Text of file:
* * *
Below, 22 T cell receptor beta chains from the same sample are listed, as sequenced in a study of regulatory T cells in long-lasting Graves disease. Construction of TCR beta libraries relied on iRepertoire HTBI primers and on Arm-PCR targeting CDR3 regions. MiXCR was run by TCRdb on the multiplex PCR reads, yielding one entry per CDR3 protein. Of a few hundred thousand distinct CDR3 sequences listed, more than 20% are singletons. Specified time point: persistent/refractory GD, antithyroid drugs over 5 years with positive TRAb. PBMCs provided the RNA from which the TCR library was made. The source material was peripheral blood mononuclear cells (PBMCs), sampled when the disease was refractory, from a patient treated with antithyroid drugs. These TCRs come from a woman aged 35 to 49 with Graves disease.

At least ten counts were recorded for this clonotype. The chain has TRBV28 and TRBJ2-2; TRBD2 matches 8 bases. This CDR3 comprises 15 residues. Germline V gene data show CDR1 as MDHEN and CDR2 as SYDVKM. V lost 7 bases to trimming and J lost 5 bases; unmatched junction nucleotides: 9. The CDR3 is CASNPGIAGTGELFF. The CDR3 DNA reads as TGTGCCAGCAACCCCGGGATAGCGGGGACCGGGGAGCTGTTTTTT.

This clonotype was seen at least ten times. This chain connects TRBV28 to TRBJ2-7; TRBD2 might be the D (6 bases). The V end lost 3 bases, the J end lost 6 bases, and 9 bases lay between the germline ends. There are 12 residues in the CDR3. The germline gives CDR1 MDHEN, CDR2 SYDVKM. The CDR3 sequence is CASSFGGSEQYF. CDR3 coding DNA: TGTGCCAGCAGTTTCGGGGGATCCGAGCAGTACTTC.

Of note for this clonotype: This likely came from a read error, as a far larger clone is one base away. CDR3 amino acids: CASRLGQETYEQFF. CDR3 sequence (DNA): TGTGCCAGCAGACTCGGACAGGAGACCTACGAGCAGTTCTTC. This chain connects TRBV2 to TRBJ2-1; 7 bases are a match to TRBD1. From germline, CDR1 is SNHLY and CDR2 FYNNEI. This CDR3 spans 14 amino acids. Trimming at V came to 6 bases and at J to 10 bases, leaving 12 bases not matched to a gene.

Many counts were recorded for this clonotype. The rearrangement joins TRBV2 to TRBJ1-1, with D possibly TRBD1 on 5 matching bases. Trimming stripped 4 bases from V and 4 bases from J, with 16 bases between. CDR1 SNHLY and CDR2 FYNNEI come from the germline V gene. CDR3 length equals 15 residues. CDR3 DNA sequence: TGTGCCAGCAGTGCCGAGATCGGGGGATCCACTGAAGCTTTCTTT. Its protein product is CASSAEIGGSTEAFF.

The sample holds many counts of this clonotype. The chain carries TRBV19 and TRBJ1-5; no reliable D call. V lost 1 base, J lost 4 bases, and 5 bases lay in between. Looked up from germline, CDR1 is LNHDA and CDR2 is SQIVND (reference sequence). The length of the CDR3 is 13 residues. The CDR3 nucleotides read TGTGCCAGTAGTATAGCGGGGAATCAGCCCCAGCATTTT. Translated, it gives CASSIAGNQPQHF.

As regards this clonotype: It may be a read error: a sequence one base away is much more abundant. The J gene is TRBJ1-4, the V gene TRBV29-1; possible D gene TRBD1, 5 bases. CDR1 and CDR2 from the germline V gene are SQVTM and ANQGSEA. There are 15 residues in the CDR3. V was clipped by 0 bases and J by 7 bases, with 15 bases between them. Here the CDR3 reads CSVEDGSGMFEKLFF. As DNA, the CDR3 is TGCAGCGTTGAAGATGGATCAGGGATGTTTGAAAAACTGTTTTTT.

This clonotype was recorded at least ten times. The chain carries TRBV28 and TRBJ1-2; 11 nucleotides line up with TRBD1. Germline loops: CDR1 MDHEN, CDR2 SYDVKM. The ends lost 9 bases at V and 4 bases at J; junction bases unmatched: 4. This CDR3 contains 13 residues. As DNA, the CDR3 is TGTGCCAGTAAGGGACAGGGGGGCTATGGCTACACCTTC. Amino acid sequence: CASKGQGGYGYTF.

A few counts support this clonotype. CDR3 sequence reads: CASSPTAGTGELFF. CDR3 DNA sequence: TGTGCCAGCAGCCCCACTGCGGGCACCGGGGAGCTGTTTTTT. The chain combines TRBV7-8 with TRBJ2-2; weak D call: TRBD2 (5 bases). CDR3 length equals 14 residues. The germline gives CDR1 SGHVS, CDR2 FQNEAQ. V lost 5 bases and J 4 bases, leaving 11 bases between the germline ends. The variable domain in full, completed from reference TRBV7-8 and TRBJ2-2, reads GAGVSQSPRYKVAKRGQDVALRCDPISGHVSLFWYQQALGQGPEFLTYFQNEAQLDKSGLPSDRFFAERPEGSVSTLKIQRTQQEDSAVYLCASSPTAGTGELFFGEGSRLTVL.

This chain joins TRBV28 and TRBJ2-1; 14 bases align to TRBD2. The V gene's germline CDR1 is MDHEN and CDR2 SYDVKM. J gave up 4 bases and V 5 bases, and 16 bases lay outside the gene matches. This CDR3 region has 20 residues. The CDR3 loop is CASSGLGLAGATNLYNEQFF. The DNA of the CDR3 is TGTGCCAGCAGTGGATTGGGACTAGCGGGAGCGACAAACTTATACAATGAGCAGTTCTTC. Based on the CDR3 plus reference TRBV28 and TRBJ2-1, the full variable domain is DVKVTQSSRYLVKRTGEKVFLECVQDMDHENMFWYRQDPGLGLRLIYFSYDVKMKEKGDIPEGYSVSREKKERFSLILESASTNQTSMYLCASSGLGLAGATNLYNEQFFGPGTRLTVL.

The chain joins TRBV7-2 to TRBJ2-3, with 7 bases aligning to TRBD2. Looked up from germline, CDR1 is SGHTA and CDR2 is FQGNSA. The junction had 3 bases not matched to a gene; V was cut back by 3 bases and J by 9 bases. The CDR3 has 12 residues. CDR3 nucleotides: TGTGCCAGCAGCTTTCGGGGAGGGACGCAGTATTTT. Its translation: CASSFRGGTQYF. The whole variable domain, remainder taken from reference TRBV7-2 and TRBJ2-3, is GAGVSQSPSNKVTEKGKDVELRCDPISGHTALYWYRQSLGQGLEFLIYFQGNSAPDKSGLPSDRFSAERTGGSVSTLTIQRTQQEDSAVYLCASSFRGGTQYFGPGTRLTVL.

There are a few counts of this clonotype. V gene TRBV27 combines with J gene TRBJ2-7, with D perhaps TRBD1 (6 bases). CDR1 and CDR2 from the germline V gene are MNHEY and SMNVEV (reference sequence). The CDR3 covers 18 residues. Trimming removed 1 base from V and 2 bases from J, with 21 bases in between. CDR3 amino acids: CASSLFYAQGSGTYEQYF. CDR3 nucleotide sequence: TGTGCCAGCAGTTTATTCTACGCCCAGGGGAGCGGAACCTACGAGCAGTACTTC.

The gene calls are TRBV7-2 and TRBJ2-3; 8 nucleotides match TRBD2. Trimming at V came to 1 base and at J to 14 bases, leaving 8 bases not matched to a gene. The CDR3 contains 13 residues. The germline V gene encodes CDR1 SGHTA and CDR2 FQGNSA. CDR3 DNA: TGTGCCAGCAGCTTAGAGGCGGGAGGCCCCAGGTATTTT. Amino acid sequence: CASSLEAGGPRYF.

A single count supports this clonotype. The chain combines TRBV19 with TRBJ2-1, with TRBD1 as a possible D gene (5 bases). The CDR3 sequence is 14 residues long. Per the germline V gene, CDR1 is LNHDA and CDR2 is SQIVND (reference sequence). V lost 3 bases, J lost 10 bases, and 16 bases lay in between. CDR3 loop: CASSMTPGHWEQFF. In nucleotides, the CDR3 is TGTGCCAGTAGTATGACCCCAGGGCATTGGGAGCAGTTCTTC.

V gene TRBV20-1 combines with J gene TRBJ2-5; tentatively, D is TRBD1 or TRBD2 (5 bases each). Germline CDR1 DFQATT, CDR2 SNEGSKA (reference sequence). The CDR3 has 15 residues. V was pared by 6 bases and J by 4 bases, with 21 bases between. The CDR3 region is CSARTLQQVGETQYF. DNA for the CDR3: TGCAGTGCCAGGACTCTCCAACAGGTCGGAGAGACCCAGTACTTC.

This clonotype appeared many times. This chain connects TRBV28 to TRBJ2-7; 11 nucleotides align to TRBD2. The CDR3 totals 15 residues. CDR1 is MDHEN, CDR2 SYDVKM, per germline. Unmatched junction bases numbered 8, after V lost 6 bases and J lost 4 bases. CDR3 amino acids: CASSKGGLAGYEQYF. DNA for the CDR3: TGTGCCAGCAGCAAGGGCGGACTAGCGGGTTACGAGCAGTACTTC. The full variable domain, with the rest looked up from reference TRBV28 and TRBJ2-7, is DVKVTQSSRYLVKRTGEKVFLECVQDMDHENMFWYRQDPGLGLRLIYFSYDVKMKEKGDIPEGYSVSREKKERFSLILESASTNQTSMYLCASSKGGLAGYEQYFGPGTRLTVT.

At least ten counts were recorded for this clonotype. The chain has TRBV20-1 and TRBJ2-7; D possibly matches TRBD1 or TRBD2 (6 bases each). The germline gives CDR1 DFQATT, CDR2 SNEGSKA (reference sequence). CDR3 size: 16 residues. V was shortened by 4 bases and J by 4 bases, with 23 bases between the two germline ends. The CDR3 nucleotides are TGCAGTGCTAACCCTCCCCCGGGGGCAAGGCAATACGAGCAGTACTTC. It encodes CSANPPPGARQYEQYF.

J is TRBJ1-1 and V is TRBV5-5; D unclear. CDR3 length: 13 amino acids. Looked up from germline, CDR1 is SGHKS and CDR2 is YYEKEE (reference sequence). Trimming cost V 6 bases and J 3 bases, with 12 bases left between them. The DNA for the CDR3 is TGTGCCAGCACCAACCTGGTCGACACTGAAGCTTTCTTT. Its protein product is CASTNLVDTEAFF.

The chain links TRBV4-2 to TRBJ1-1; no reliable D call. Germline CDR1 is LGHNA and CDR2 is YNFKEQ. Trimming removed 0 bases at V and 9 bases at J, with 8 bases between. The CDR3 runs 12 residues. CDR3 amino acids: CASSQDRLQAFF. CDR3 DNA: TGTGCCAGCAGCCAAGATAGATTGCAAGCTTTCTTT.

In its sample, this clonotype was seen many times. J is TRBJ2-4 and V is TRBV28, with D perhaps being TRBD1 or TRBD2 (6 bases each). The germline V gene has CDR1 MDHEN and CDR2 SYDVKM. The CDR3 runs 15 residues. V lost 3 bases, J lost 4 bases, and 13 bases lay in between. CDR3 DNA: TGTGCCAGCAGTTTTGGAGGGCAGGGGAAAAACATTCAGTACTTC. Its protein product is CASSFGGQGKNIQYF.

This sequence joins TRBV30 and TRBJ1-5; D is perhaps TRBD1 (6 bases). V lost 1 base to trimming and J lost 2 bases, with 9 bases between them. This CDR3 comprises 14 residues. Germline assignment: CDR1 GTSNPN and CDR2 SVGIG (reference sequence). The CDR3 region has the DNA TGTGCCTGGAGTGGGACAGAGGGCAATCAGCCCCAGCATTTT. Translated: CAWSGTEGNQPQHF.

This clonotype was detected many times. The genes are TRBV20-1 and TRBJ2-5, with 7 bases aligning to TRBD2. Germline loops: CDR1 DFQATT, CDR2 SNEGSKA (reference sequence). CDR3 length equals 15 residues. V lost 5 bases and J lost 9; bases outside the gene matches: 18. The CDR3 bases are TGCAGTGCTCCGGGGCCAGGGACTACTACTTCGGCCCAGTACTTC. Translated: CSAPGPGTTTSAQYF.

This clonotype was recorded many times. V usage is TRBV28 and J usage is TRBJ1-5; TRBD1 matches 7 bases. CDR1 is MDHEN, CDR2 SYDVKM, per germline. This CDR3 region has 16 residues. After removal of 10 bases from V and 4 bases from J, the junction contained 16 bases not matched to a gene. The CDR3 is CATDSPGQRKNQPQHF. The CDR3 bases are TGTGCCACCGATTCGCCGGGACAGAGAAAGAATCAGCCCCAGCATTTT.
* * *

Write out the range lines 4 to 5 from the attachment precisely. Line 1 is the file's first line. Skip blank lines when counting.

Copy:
Of note for this clonotype: This likely came from a read error, as a far larger clone is one base away. CDR3 amino acids: CASRLGQETYEQFF. CDR3 sequence (DNA): TGTGCCAGCAGACTCGGACAGGAGACCTACGAGCAGTTCTTC. This chain connects TRBV2 to TRBJ2-1; 7 bases are a match to TRBD1. From germline, CDR1 is SNHLY and CDR2 FYNNEI. This CDR3 spans 14 amino acids. Trimming at V came to 6 bases and at J to 10 bases, leaving 12 bases not matched to a gene.

Many counts were recorded for this clonotype. The rearrangement joins TRBV2 to TRBJ1-1, with D possibly TRBD1 on 5 matching bases. Trimming stripped 4 bases from V and 4 bases from J, with 16 bases between. CDR1 SNHLY and CDR2 FYNNEI come from the germline V gene. CDR3 length equals 15 residues. CDR3 DNA sequence: TGTGCCAGCAGTGCCGAGATCGGGGGATCCACTGAAGCTTTCTTT. Its protein product is CASSAEIGGSTEAFF.